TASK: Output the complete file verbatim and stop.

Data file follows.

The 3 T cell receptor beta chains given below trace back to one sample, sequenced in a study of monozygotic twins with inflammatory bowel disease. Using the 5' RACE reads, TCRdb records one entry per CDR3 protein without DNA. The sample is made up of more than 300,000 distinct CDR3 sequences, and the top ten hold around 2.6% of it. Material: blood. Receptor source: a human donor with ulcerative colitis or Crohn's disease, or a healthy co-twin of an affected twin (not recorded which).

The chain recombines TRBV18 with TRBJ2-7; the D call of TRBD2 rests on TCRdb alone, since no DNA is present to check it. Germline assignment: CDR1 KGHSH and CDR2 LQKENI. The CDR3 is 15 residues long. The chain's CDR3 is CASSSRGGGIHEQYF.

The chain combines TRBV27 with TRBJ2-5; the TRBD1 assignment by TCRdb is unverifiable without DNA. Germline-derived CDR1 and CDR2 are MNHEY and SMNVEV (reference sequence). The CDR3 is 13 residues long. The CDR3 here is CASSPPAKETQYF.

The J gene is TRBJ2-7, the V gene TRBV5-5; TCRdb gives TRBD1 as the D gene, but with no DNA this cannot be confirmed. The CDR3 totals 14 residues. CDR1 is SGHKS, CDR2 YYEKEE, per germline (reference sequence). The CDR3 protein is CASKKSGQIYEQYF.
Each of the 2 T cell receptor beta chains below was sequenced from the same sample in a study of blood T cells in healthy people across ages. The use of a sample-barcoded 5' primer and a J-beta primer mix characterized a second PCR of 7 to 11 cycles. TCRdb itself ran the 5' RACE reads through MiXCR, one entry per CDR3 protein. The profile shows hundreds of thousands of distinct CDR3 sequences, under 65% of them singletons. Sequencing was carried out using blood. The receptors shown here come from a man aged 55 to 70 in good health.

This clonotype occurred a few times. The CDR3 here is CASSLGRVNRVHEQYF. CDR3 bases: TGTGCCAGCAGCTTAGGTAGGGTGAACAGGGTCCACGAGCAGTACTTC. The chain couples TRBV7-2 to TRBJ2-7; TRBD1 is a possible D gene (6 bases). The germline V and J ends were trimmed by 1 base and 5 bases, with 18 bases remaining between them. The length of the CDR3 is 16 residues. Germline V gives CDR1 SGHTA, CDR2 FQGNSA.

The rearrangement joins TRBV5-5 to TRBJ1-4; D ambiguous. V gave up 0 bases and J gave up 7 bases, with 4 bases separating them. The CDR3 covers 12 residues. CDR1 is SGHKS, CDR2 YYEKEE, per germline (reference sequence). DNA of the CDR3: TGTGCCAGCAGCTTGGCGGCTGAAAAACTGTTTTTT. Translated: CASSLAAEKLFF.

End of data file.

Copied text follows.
The 3 T cell receptor beta chains given below trace back to one sample, sequenced in a study of monozygotic twins with inflammatory bowel disease. Using the 5' RACE reads, TCRdb records one entry per CDR3 protein without DNA. The sample is made up of more than 300,000 distinct CDR3 sequences, and the top ten hold around 2.6% of it. Material: blood. Receptor source: a human donor with ulcerative colitis or Crohn's disease, or a healthy co-twin of an affected twin (not recorded which).

The chain recombines TRBV18 with TRBJ2-7; the D call of TRBD2 rests on TCRdb alone, since no DNA is present to check it. Germline assignment: CDR1 KGHSH and CDR2 LQKENI. The CDR3 is 15 residues long. The chain's CDR3 is CASSSRGGGIHEQYF.

The chain combines TRBV27 with TRBJ2-5; the TRBD1 assignment by TCRdb is unverifiable without DNA. Germline-derived CDR1 and CDR2 are MNHEY and SMNVEV (reference sequence). The CDR3 is 13 residues long. The CDR3 here is CASSPPAKETQYF.

The J gene is TRBJ2-7, the V gene TRBV5-5; TCRdb gives TRBD1 as the D gene, but with no DNA this cannot be confirmed. The CDR3 totals 14 residues. CDR1 is SGHKS, CDR2 YYEKEE, per germline (reference sequence). The CDR3 protein is CASKKSGQIYEQYF.
Each of the 2 T cell receptor beta chains below was sequenced from the same sample in a study of blood T cells in healthy people across ages. The use of a sample-barcoded 5' primer and a J-beta primer mix characterized a second PCR of 7 to 11 cycles. TCRdb itself ran the 5' RACE reads through MiXCR, one entry per CDR3 protein. The profile shows hundreds of thousands of distinct CDR3 sequences, under 65% of them singletons. Sequencing was carried out using blood. The receptors shown here come from a man aged 55 to 70 in good health.

This clonotype occurred a few times. The CDR3 here is CASSLGRVNRVHEQYF. CDR3 bases: TGTGCCAGCAGCTTAGGTAGGGTGAACAGGGTCCACGAGCAGTACTTC. The chain couples TRBV7-2 to TRBJ2-7; TRBD1 is a possible D gene (6 bases). The germline V and J ends were trimmed by 1 base and 5 bases, with 18 bases remaining between them. The length of the CDR3 is 16 residues. Germline V gives CDR1 SGHTA, CDR2 FQGNSA.

The rearrangement joins TRBV5-5 to TRBJ1-4; D ambiguous. V gave up 0 bases and J gave up 7 bases, with 4 bases separating them. The CDR3 covers 12 residues. CDR1 is SGHKS, CDR2 YYEKEE, per germline (reference sequence). DNA of the CDR3: TGTGCCAGCAGCTTGGCGGCTGAAAAACTGTTTTTT. Translated: CASSLAAEKLFF.